Art and antiques are among the thousands of items the Trump administration has threated to implement a 10% tariff on in its escalating trade war with China. The proposal has raised concern among Asian art dealers, who have started to mobilise ahead of public hearings on the tariffs due to take place in Washington, DC in August.
“Ordinarily, there are no customs duties on art or antiques. It is considered in the public interest to bring art and literature to the US, so in the past, no duties were imposed on foreign art or books,” the pro-trade Committee for Cultural Policy says in a newsletter alert on Friday (20 June). “The Trump administration is changing that, at least for art and antiques from China. This is one of the more bizarre stories in the tariff saga, since a tariff on antiques will please the Chinese government and reinforce its global dominance and monopoly on Chinese art.” The New York dealer Jim Lally followed up on this with his own email blast urging readers to share their thoughts on the proposed tariffs with the government, before the 17 August deadline. “There is a short window for members of the public to comment,” Lally says. “Please do not delay, send your comment today.”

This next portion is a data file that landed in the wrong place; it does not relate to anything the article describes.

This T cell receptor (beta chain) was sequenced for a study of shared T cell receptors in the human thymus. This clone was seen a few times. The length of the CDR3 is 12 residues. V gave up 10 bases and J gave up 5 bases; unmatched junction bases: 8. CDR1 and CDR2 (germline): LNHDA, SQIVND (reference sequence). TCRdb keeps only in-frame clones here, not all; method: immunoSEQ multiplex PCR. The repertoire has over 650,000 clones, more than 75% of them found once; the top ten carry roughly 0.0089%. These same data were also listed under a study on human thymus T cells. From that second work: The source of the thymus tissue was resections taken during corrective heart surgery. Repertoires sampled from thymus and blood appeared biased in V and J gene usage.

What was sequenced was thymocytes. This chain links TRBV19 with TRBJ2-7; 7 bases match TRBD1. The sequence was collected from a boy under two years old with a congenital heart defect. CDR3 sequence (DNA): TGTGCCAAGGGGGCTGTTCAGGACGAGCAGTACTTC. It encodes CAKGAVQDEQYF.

Dealers in China are sanguine about the proposed tariffs, mostly because of the tight restrictions already placed on cultural objects. “Anything antique that is dated before 1949 cannot technically leave unless you have particular permits,” the Beijing-based antiques dealer Wang Ge told the South China Morning Post (SCMP). Lally says, however, that as proposed the 10% tariff "would apply to all Chinese art, regardless of age or port of export" and that it could be applied "equally to Modern and contemporary Chinese art as well as Ming and Qing imperial porcelains or Tang horses".
The tariffs would probably have a bigger affect on the lower end of art exporters, such as the wholesale companies that crank out non-collectible paintings commonly found in retail stores. A spokesperson for Free Cloud Arts, one such firm in Zhuhai, told SCMP the 10% duty would have a “very big impact” on its business.